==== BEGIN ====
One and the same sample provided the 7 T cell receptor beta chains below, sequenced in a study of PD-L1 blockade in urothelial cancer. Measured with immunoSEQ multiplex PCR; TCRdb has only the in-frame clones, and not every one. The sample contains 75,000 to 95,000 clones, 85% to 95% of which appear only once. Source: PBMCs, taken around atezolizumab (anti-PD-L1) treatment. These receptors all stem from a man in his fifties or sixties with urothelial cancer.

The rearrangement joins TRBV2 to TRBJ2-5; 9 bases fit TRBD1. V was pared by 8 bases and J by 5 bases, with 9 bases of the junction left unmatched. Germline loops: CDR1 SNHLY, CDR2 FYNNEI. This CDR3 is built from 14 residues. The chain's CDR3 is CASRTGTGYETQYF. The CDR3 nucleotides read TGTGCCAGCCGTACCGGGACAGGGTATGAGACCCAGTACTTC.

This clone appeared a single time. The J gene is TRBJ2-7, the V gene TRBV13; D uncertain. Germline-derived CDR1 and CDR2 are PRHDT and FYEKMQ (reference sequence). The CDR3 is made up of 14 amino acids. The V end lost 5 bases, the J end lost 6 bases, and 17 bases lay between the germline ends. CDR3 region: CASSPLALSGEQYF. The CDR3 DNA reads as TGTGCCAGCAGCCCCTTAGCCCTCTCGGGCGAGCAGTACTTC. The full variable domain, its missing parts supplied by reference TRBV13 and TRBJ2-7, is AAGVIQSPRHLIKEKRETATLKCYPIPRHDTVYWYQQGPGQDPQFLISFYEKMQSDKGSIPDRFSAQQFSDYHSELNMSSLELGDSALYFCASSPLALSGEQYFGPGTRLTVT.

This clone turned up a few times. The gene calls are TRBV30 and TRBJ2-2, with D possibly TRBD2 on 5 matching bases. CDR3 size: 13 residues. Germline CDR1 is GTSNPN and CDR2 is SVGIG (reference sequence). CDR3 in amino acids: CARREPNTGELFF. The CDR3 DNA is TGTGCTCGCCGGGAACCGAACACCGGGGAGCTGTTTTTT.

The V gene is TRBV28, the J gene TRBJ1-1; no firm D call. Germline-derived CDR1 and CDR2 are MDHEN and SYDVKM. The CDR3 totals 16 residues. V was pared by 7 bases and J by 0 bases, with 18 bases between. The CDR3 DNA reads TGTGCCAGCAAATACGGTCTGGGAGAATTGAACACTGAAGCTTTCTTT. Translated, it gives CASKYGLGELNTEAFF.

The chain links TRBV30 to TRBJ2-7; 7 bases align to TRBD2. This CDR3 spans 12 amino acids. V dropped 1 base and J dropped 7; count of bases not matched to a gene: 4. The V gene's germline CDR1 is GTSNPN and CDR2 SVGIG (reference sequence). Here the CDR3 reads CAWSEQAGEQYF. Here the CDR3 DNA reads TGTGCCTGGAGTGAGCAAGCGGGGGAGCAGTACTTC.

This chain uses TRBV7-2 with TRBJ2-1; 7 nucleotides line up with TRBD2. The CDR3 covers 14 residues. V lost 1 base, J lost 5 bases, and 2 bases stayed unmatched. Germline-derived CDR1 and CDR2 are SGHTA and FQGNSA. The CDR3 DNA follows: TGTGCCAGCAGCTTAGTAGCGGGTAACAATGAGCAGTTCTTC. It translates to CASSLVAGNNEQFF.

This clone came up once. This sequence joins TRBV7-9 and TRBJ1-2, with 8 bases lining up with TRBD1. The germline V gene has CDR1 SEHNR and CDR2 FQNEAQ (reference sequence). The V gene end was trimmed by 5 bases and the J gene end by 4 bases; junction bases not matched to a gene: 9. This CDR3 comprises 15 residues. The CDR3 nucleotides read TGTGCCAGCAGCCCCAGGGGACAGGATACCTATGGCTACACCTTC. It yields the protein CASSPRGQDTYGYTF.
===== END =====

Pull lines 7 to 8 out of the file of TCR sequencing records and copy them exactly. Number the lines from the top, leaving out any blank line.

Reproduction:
This chain uses TRBV7-2 with TRBJ2-1; 7 nucleotides line up with TRBD2. The CDR3 covers 14 residues. V lost 1 base, J lost 5 bases, and 2 bases stayed unmatched. Germline-derived CDR1 and CDR2 are SGHTA and FQGNSA. The CDR3 DNA follows: TGTGCCAGCAGCTTAGTAGCGGGTAACAATGAGCAGTTCTTC. It translates to CASSLVAGNNEQFF.

This clone came up once. This sequence joins TRBV7-9 and TRBJ1-2, with 8 bases lining up with TRBD1. The germline V gene has CDR1 SEHNR and CDR2 FQNEAQ (reference sequence). The V gene end was trimmed by 5 bases and the J gene end by 4 bases; junction bases not matched to a gene: 9. This CDR3 comprises 15 residues. The CDR3 nucleotides read TGTGCCAGCAGCCCCAGGGGACAGGATACCTATGGCTACACCTTC. It yields the protein CASSPRGQDTYGYTF.